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CHAPTER XXVII.

THE ADVANCED CHRISTIAN REMINDED OF THE MERCIES OF GOD, AND EXHORTED TO THE EXERCISE OF HABITUAL LOVE TO HIM, AND JOY IN HIM.

1. A holy joy in God, our privilege as well as our duty.—2. The Christian invited to the exercise of it.—3. By the consideration of temporal mercies.—4. And of spiritual favors.—5. By the views of eternal happiness.—6. And of the mercies of God to others, the living and the dead.—7. The chapter closes with an exhortation to this heavenly exercise. And with an example of the genuine workings of this grateful joy in God.

1. I WOULD now suppose my reader to find, on an examination of his spiritual state, that he is growing in grace. And if you desire that this growth may at once be acknowledged and promoted, let me call your soul “to that more affectionate exercise of love to God and joy in him,” which suits, and strengthens, and exalts the character of the advanced Christian; and which I beseech you to regard, not only as your privilege, but as your duty too. Love is the most sublime, generous principle, of all true and acceptable obedience; and with love, when so wisely and happily fixed, when so certainly returned, JOY, proportionable JOY, must naturally be connected. It may justly grieve a man that enters into the spirit of Christianity, to see how low a life even the generality of sincere Christians commonly live in this respect. “Rejoice then in the Lord, ye righteous, and give thanks at the remembrance of his holiness,” (Psa. 97:12) and of all those other perfections and glories which are included in that majestic, that wonderful, that delightful name, THE LORD THY GOD. Spend not your sacred moments merely in confession or in petition, though each must have their daily share; but give a part, a considerable part, to the Celestial and angelic work of praise. Yea, labor to carry about with you continually, a heart overflowing with such sentiments, warmed and inflamed with such affections.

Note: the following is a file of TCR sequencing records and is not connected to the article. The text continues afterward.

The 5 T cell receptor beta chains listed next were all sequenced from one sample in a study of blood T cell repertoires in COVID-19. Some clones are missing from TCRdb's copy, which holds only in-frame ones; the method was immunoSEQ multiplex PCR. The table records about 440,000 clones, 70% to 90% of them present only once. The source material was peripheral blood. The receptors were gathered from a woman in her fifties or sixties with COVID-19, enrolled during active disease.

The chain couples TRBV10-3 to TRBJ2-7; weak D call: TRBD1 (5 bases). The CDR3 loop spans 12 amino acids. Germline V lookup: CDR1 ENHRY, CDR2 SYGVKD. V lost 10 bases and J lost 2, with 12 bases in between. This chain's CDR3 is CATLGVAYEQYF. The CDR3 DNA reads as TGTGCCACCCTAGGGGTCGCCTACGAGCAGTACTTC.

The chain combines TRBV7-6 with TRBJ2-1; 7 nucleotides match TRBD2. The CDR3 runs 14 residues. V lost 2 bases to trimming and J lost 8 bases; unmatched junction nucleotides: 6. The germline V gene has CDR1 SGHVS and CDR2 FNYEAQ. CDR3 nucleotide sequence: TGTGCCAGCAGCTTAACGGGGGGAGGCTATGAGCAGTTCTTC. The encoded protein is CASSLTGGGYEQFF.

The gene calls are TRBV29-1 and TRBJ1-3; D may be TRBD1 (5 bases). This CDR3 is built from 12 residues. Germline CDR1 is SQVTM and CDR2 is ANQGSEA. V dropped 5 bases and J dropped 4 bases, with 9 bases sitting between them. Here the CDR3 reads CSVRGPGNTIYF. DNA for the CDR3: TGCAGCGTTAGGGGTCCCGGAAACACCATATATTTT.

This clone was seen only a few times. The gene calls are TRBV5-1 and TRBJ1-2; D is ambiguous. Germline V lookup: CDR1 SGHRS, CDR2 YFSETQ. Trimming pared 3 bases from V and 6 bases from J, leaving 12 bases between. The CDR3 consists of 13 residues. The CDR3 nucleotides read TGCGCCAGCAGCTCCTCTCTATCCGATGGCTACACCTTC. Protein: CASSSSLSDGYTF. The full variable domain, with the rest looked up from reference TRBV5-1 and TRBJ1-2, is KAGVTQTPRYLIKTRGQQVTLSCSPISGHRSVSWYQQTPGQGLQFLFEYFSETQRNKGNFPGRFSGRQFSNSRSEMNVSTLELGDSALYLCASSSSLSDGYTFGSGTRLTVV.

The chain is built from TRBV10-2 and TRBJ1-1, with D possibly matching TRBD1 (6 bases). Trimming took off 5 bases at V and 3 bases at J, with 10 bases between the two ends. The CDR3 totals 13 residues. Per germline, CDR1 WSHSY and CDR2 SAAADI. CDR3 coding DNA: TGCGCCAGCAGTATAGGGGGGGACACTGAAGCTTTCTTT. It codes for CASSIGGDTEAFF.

2. Are there not continually rays enough diffused from the great Father of light and love to enkindle it in our bosom? Come, my Christian friend and brother, come and survey with me the goodness of our heavenly Fattier. And oh! that he would give me such a sense of it, that I might represent it in a suitable manner, that “while I am musing, the fire may burn” in my own heart, (Psa. 39:3) and be communicated to yours! And oh! that it might pass, with the lines I write, from soul to soul, awakening in the breast of every Christian that reads them, sentiments more worthy the children of God and the heirs of glory, who are to spend end an eternity in those sacred exercises to which I am now endeavoring to excite you.